Philippines: Merchandise exports rebound in September, imports remain in freefall
Merchandise exports ticked up 2.2% in annual terms in September (August: -12.8% year-on-year), marking the first increase since February. September’s reading was supported by higher shipments of chemicals, electronics, minerals and metals, and is a sign of the recovery in external demand.
Meanwhile, imports year-on-year dived 16.5% on an annual basis in September (August: -21.3% yoy). While September’s reading marked the softest decline since February, it was still indicative of weak domestic demand. As a result, the merchandise trade balance improved, recording a USD 1.7 billion deficit in September (September 2019: USD 3.4 billion deficit; August 2020: USD 1.8 billion deficit). Lastly, the trend pointed up, with the 12-month trailing merchandise trade balance recording a USD 26.3 billion deficit in September, compared to the USD 28.0 billion deficit in August.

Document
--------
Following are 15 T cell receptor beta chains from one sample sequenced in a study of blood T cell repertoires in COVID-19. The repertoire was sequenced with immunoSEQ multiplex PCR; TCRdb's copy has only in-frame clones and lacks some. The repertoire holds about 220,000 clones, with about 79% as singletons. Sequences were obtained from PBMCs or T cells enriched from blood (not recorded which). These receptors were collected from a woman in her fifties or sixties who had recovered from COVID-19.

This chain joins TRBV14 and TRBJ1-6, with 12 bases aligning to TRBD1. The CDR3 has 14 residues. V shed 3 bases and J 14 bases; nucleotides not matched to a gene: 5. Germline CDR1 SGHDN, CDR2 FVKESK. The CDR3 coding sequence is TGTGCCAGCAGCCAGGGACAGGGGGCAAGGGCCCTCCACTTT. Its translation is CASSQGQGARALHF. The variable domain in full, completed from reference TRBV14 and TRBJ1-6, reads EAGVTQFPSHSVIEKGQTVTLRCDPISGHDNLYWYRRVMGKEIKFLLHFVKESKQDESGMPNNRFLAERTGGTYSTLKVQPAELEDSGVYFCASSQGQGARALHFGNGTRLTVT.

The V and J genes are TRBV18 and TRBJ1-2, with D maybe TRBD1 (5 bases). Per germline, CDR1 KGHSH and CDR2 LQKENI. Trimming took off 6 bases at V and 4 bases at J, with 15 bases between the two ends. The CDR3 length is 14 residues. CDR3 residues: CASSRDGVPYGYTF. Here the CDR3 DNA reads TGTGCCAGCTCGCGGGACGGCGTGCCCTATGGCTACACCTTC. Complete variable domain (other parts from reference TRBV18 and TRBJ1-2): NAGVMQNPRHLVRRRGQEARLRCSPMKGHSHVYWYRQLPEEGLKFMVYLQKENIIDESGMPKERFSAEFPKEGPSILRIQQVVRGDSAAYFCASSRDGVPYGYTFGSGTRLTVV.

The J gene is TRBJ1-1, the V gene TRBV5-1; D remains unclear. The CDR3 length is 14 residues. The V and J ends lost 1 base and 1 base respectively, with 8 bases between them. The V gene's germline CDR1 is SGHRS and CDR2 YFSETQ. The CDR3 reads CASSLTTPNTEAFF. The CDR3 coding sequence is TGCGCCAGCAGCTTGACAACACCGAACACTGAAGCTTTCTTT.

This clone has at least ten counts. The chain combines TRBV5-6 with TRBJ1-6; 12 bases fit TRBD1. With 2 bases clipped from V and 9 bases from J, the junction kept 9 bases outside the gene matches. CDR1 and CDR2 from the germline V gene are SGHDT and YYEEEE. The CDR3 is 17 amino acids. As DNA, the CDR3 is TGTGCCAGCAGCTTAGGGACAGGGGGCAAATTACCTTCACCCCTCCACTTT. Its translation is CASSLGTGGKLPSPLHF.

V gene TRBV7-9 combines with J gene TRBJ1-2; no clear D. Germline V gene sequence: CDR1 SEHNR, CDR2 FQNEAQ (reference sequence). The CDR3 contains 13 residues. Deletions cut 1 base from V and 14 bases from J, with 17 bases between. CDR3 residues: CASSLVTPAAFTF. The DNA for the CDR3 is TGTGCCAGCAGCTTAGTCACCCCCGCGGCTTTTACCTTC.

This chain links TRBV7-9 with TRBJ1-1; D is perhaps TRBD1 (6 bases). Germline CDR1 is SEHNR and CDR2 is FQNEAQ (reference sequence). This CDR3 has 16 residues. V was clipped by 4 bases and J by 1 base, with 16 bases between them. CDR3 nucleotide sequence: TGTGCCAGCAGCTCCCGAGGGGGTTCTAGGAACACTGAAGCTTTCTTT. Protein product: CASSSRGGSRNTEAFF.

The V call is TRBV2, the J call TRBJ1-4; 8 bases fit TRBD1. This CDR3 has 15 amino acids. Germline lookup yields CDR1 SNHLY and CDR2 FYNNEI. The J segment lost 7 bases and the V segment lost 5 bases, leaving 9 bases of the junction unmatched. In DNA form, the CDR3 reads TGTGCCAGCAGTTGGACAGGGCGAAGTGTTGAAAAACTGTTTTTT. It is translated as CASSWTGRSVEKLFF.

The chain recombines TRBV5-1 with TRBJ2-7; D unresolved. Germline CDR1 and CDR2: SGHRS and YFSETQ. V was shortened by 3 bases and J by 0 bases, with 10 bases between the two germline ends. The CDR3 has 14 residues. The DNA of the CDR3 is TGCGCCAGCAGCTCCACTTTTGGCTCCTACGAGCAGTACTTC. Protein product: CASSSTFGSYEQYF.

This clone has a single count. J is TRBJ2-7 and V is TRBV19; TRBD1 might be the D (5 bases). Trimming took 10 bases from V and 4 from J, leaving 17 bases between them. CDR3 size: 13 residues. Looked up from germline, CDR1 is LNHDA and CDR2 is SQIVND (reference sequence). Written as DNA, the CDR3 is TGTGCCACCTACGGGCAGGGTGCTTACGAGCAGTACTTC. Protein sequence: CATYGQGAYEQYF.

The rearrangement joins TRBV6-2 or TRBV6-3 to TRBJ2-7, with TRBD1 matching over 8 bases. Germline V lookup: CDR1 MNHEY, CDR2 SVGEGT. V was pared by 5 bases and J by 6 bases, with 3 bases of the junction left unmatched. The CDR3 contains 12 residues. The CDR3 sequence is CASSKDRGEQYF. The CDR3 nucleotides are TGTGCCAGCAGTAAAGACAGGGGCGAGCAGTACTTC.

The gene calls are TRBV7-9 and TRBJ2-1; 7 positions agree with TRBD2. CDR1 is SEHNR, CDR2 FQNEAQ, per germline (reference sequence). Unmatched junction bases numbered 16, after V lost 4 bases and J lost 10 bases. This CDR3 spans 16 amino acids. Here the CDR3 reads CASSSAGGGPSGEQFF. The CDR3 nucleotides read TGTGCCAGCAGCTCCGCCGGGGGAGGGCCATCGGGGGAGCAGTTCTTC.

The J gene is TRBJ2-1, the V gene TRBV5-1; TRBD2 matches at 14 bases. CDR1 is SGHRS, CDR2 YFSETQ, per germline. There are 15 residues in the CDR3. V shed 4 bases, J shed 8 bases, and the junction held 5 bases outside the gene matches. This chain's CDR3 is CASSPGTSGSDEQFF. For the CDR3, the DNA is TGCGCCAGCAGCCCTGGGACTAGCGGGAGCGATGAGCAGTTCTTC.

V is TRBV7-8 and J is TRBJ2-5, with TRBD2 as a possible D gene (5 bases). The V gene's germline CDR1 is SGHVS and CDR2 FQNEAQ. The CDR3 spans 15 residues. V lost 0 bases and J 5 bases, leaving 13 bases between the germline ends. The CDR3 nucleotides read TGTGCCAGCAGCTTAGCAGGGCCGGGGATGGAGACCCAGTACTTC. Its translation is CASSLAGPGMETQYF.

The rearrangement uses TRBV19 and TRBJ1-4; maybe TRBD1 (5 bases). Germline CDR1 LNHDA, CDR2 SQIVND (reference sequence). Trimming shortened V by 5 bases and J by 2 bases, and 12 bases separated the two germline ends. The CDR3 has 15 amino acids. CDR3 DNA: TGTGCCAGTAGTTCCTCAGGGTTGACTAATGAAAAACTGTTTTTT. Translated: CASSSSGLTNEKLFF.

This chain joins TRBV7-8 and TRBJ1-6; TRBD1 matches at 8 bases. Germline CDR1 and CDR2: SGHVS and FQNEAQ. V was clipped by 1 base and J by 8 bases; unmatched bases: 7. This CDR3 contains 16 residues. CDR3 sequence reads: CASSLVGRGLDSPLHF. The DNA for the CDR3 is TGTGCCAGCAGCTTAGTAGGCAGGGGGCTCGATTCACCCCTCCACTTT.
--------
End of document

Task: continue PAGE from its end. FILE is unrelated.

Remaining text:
Regarding the implications for economic activity and the peso, Nicholas Mapa, senior economist at ING, comments:
“The Philippine trade deficit continues to tighten given stark import compression, driven by a broad-based decline in economic activity. The sharp contraction in the trade deficit has helped the current account swing back into surplus, which remains a positive for PHP in the near term. However, the sustained downturn in imports of raw materials and capital goods points to a continued deterioration in productive capacity and potential output, which does not bode well for prospects for the economic recovery. We expect PHP to remain supported to close out the year.”